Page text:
As you can see, some of these tokens don't make any sense. It's why many kind of tokenizers exist. For example, in ElasticSearch we can distinguish following principal tokenizers:
    - standard: good for most European languages, implements rules from Unicode Standard Annex #29)
    - classic: adopted to English documents)
    - lowercase: text divided on lowercased tokens
    - keyword: helps to keep whole sentence in a single token
    - whitespace: divides text at whitespace

  3. Stemming

    Stemming is another strange word with very important meaning in search engines. This process consists on reducing words to theirs root forms. For example, it will reduce "fishing", "fisher", "fished", "fishes" to base word "fish". However, this technique has also its pitfalls. It's not very easy to implement and if wrong method is adopted, results of stemming can be invalid. This is known under the names of:
    - understemming: words are not stemmed enough, relevant documents are not found
    - overstemming: too much stemming kills the stemming, the results are not accurated

  4. Stopwords

    In text searching, stopwords are the words with lower importancy than the real indexed words. You can consider as stopwords the article (a/an/the), prepositions (on/in/at) and another words without real world meaning.

    These words can be still indexed and searchable. However, if they're so, we risk search latency (more items to analyze) and less free disk space available. But in another side, stopwords are useful in some kind of searches, for example when you search negations ("certain" doesn't mean the same as "not certain"). Fortunately, stopwords can be configured and, for example, we can exclude negation word "not" from them.

  5. Fuzzying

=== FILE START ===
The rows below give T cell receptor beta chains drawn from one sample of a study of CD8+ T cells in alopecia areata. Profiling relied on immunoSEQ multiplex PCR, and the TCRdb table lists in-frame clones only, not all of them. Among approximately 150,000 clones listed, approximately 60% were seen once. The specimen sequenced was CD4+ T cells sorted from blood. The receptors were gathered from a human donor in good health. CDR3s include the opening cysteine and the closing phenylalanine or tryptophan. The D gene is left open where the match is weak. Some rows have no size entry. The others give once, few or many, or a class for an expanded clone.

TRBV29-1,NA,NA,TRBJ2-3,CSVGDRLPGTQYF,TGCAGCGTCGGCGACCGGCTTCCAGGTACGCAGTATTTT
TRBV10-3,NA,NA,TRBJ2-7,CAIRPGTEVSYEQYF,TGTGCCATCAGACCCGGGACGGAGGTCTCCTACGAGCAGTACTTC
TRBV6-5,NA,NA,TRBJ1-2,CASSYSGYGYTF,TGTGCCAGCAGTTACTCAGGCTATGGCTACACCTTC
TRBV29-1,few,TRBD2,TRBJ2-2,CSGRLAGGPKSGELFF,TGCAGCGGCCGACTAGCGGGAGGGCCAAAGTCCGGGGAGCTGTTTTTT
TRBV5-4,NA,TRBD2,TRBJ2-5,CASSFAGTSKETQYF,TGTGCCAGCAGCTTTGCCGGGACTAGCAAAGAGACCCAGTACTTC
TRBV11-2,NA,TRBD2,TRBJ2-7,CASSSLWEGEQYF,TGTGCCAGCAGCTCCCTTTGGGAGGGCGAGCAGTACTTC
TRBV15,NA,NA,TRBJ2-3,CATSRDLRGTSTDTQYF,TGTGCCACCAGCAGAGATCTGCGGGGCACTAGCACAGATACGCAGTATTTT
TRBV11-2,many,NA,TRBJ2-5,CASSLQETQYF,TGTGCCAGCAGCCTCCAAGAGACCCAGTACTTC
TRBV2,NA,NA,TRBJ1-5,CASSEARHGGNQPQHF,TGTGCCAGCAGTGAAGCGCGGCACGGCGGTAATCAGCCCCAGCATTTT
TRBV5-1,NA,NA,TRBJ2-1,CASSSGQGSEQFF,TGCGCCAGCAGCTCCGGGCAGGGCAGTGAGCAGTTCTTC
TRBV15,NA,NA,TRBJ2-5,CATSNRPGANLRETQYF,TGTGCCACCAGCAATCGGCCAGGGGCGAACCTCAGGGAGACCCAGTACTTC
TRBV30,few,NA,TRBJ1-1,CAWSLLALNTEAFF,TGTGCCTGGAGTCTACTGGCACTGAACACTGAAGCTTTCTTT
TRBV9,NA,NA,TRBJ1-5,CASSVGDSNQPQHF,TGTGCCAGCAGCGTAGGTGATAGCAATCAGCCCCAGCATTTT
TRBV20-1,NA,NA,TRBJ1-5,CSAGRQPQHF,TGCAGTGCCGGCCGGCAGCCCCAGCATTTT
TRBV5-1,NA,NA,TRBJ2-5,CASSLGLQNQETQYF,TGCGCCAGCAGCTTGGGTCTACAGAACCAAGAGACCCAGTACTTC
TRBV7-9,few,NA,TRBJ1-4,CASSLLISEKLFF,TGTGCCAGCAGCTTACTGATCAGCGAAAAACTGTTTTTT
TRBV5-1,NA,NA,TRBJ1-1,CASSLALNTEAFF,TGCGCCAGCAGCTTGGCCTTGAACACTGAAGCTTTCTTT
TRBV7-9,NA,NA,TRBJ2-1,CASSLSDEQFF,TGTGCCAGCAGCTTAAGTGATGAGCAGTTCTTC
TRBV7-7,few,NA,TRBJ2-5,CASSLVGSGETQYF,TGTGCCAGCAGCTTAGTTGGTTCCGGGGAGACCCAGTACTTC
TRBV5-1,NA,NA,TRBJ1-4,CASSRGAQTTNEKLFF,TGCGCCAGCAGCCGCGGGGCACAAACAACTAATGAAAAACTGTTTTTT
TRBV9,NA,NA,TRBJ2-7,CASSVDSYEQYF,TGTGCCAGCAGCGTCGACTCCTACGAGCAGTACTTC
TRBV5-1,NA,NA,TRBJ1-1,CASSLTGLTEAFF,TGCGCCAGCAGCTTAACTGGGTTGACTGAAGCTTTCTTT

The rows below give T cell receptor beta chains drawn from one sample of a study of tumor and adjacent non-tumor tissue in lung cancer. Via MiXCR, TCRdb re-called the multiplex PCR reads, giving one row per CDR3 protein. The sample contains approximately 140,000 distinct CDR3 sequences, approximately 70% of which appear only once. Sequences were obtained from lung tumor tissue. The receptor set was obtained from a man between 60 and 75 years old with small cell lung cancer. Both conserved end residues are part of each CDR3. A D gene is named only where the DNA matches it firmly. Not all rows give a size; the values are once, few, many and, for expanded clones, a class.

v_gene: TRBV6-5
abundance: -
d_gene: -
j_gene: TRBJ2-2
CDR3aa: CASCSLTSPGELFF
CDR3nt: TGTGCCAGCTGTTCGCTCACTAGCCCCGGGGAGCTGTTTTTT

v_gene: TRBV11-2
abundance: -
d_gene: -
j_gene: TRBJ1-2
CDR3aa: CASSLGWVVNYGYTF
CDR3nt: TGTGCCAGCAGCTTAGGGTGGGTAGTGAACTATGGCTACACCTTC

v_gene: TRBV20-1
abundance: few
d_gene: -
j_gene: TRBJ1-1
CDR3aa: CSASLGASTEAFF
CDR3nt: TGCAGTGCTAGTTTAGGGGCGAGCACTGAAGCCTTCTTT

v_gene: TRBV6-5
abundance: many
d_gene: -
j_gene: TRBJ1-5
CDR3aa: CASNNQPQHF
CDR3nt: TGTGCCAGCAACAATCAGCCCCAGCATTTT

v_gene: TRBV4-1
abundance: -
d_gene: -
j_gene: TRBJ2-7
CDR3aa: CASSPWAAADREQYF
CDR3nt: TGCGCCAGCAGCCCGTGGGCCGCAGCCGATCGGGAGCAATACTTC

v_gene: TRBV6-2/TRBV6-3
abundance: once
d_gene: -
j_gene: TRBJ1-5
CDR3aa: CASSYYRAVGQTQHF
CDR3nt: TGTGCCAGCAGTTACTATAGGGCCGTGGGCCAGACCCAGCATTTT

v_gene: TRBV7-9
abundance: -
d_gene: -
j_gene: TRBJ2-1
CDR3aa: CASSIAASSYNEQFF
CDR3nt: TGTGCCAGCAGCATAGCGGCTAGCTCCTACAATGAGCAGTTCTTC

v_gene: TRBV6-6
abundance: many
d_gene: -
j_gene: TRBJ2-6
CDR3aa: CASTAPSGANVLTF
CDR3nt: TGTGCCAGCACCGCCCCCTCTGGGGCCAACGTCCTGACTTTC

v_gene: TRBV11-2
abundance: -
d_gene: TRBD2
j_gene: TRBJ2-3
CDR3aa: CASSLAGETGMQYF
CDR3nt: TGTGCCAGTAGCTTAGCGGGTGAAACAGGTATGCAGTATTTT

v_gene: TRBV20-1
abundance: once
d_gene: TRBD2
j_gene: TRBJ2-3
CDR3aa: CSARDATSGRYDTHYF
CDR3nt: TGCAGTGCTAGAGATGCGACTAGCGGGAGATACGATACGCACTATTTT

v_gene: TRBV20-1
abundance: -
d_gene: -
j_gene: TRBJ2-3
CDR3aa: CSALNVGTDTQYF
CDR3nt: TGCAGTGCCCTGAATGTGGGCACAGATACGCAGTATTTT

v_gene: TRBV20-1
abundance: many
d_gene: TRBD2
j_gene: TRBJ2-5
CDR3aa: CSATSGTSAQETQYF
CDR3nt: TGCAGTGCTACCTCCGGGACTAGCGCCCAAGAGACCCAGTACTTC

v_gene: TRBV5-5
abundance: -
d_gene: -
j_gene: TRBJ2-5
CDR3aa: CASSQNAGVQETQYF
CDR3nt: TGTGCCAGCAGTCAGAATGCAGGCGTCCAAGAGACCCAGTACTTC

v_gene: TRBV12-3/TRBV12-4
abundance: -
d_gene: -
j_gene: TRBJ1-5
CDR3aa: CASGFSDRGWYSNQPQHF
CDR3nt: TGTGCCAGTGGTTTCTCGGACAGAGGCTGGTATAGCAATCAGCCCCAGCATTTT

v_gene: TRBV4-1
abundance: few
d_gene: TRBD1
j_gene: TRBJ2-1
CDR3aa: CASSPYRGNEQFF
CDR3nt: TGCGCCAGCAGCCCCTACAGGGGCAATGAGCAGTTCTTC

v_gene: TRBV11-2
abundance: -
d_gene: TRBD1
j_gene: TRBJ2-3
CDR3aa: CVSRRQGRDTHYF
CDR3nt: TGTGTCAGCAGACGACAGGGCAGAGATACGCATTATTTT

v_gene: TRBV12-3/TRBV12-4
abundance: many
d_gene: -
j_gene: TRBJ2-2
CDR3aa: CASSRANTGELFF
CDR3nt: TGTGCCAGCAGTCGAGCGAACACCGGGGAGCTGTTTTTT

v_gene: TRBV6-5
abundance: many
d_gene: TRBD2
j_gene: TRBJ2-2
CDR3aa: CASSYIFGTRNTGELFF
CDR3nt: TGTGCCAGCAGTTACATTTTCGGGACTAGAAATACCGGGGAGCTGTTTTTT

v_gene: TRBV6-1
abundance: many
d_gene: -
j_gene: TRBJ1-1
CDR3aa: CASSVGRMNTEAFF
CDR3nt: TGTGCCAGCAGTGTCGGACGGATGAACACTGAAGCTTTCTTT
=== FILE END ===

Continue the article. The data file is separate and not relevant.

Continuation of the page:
This idea is also known under "approximate string matching" term. Fuzzy search consists on finding words matching similarly to expected pattern. For example, we could match our previous sentence ("This is a house") even with words not exactly put inside, as "hose".

    In searching this feature is useful in the case of misspelled tokens. As we could see in our example, "hose" looks really similar to "house" and simply it may be a result of too quick user's reaction.

  6. Scoring

    Scoring is also known as content relevancy ranking. It can be founded on very basic criteria, as the number of occurrences of searched word in the text. But it can also be more complex algorithm.

    ElasticSearch calls scoring methods as boost functions. Boosting allows the enhancing of document relevancy for some search criteria. This process can be done as well on index as on query time.

In this article we discovered some of basic concepts hidden behind ElasticSearch search engine. The first part explained a little bit the type of storage and differences between document-oriented system (ElasticSearch is based on it) and relational databases. The second part explained some of concepts coming from linguistic background which can be found very often in search engine systems. We discovered the methods to handle misspelled words (ngram, fuzzy search) and to promote some kind of results (scoring, stemming). This part also explained which techniques exist to deal with the ways of indexing documents (tokenizer, stopwords).